Hutchinsons Helix farm network continues to expand

Hutchinsons Helix farm network continues to expand

Hutchinsons is delighted to announce the addition of Hundayfield farm to its network of Helix regional demonstration farms.

Owned by Nick and Liz Wilson, Hundayfield farm just outside York is the northern region Helix demonstration farm in the network of Helix farms, and the third Helix farm to be launched by crop production specialists Hutchinsons around the UK.

“Hutchinsons Helix farms are proofing grounds where enquiring and practical farmers and their agronomists work with new and developing technologies – this allows them to assess the technology’s impact on their individual farm businesses- and feedback directly to us which is invaluable,” explains Stuart Hill, Hutchinsons head of innovation and technology.

“So fundamentally we are looking at technologies that add value financially and environmentally to the farm business, and this is fundamental to the premise of the initiative - and differentiates Helix from other farm scale trials,” he says.

“The national Helix farm is where we develop, test and interpret these technologies initially, after which they are rolled out to regional demonstration sites. We recognise the value of testing technologies in different regions and farm types to really understand the output from that technology, and its subsequent value.”

The national Helix farm hosted by Andrew Pitts, of J W Pitts in Whiston, Northants was launched in 2019, followed by the launch of the Helix east demonstration farm owned by Tom Jewers of G D Jewers, in Woodhall, Rattlesden, Bury St Edmunds, earlier this spring.

“The addition of Hundayfield farm to the Helix network is the latest launch in rolling out the network across different farm types and locations around the UK. Infact, the plan is to build up a network of 8-10 farms as we go forward.”

Hundayfield farm is a family farm and most of the operations are carried out in-house, with no additional outside labour, bar some contracting help.

The farm consists of 260ha of mainly arable cropping, with land let out for potatoes and winter sheep grazing on stubble turnips. There is also bed & breakfast cattle which utilise the farm buildings and some of the permanent grass in the rotation.

  • Winter wheat
  • Winter barley
  • Spring barley
  • Oats
  • Peas
  • Fodder beet
  • Grass
  • Cover crops

Soils are generally a sandy loam with an outlying block of challenging heavy clay and a further block over magnesium limestone.

The Wilson’s are excited about being part of the Helix programmes and believe it puts them in the invaluable position of seeing first-hand how technologies are working at a field level that will benefit the wider agricultural industry.

“Technology is all about data – and we are keen to build resolution into our data and how it is processed to improve our decision making. It’s important to recognise that the data isn’t making the decision, but providing information for decision making- there’s a subtle difference between the two,” Nick says.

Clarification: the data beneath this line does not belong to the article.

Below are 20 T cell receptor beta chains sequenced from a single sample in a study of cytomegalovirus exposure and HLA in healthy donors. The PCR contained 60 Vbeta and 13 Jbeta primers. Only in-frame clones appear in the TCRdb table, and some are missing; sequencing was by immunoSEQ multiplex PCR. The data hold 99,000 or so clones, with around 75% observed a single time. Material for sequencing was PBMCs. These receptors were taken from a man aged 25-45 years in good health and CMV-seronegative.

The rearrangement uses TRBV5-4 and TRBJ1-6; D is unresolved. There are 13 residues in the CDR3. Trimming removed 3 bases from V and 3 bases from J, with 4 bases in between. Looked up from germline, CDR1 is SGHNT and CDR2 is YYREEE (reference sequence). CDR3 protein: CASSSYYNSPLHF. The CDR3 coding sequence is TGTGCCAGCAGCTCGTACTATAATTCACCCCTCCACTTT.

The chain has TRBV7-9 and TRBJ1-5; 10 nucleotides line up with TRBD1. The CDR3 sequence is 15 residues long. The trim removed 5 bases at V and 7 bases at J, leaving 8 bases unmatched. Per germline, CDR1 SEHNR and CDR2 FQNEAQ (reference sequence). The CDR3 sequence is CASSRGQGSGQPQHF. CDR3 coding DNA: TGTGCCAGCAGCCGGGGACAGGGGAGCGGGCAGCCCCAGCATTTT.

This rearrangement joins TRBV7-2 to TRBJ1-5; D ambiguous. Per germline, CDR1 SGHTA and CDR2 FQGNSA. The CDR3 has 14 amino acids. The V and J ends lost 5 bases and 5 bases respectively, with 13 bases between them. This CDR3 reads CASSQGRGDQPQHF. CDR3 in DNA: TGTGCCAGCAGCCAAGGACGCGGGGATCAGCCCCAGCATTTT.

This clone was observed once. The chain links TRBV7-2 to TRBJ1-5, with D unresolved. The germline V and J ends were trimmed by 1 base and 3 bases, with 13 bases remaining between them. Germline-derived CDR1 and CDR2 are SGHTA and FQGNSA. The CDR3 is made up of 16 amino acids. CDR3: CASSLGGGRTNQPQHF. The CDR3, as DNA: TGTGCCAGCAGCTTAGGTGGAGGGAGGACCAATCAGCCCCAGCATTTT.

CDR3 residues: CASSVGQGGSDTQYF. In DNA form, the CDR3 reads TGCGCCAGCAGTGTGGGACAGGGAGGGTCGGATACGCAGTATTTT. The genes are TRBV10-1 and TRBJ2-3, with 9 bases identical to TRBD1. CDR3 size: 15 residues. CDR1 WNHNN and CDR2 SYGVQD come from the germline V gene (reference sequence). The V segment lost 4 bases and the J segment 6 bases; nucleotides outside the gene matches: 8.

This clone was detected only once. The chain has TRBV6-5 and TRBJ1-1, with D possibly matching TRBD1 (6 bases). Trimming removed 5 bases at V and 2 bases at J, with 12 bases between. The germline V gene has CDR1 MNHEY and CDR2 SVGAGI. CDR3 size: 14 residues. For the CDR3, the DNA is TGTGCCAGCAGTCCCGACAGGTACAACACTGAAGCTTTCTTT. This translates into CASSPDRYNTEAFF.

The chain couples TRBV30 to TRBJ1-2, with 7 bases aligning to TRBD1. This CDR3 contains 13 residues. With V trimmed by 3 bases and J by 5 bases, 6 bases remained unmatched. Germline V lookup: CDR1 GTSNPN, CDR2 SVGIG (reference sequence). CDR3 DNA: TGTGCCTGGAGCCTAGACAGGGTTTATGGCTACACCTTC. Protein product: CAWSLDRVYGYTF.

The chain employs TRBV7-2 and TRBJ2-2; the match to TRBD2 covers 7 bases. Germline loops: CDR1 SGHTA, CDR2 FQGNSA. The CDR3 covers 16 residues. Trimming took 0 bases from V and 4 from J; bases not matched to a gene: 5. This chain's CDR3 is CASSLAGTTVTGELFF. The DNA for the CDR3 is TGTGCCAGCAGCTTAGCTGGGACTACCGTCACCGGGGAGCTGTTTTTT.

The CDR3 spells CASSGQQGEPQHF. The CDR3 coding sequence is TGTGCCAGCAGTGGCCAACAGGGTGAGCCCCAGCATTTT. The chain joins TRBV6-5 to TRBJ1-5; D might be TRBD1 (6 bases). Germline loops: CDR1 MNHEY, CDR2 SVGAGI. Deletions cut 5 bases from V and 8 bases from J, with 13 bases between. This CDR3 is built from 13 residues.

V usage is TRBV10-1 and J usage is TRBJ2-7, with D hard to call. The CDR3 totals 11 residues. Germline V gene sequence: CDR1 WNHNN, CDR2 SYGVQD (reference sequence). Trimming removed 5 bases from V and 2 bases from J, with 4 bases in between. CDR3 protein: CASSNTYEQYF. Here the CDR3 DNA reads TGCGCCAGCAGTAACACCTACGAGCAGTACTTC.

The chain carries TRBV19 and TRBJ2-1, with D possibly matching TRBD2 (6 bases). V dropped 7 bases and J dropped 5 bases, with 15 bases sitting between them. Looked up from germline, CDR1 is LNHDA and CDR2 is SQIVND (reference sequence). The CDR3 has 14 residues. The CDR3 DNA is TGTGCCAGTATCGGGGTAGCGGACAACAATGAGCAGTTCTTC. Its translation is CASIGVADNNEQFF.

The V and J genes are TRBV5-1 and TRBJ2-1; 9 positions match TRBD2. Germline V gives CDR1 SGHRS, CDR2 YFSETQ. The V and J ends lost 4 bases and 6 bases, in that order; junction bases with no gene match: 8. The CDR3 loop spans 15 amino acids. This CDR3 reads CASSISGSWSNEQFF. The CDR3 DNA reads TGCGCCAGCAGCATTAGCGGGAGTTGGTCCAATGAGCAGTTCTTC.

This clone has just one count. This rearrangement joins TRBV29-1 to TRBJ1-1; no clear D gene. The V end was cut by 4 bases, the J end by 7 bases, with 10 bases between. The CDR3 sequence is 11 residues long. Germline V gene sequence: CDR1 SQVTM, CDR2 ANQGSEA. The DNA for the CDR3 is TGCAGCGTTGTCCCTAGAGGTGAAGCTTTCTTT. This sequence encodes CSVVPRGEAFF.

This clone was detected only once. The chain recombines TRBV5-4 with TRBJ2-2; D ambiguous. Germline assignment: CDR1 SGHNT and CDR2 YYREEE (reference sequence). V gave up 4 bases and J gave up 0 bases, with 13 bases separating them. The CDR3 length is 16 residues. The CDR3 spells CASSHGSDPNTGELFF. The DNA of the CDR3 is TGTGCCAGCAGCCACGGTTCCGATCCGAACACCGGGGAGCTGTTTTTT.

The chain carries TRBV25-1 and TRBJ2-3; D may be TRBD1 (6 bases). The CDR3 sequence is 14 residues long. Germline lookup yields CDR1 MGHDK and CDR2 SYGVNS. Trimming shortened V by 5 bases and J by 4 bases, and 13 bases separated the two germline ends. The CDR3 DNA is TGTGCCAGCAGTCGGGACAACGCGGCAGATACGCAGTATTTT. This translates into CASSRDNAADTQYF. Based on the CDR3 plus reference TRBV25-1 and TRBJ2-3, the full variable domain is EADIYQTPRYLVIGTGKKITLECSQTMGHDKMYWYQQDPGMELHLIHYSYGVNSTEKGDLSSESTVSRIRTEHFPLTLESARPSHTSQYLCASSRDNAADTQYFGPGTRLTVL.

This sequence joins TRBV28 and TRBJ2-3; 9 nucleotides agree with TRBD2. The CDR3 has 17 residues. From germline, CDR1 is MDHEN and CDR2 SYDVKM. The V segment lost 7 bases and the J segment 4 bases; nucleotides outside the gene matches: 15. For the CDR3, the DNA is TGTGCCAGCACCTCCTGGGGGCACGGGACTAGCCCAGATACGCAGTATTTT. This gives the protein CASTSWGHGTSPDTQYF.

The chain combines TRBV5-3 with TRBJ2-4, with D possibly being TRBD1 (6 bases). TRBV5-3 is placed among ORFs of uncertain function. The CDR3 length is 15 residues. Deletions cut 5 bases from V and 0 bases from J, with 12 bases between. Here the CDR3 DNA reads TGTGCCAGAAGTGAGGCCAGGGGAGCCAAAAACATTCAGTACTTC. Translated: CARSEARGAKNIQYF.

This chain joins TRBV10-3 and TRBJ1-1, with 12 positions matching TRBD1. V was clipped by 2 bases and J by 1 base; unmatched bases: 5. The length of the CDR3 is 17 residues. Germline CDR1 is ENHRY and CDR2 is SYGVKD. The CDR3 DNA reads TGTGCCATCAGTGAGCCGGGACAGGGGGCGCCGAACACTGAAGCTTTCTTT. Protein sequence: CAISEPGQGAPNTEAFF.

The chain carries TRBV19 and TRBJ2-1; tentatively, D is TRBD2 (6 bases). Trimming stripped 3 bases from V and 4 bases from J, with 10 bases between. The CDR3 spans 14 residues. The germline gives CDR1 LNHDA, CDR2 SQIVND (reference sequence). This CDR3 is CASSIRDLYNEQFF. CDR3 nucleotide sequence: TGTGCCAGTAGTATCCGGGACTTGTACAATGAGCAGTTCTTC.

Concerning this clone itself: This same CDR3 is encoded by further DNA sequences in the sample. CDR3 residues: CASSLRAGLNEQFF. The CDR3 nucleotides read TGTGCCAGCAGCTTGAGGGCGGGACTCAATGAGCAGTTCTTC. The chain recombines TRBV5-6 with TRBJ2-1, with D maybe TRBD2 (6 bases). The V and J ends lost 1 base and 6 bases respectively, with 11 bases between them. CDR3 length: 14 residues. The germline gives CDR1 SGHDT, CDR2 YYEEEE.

“We will work closely with our agronomist Sam Hugill of Hutchinsons to do this, as it is not about reacting to every stream of data, but building up a whole picture. It’s not farming by numbers, but garnering the right information for the best decision making possible.”

“I also believe that we have a commitment as farmers, to look at how technologies can help us to be more efficient and sustainable – for the good of the farming industry – and Helix is offering us this unique opportunity.”

Areas of technology being trialled at Hundayfield Farm:

Nick believes that the soil scanning Terramap system offers a significant development in identifying the components of the soil to a much greater level than has ever been done before across a particular field.

Terramap was developed at the national Helix site and is now being rolled out to the regional farms.

“We have one area of a field with a high sand content, and we assumed that it would have corresponding low levels of organic matter. However the Terramap analysis proved us wrong – despite the high sand content the organic matter levels were reasonably high. We found the vice versa results on an area of low sand content- we assumed organic matter levels would be high but infact they were lower than we had expected!”

“The moral of the story is make no assumptions, it clearly shows to the value of measuring to manage correctly.”

“We already use variable rate applications for liquid fertilisers – we use biomass scanning for this. But we feel that the data collected from Terramap, which when incorporated with other field information in Omnia, will help us to develop the most accurate nutritional plans possible.

A Carbon audit has been completed for Hundayfield farm so emissions have been established however Nick is keen to look further at refining the carbon sequestrations standards

Yield mapping is another area of interest. ‘We have to remember that yield mapping is historic evidence. We hope to use this data in combination with the Terramap data to help us make more informed decisions,” he says.

“Also combined with cost of production mapping, we will be informed to make positive decisions about how differences in performance across fields can be addressed – it’s that improve or remove question again.”

There is a substantial cover cropping trial at Hundayfield farm; seven different varieties and 3 establishment techniques are being tested – John Deere750a, Kuhn power harrow combination over previously worked soil, and the farm’s own Mzuri strip till system.

Hybrid wheats and a four-way wheat blend are also being trialled which are new concepts on the farm, but Nick believes that they will gain traction.

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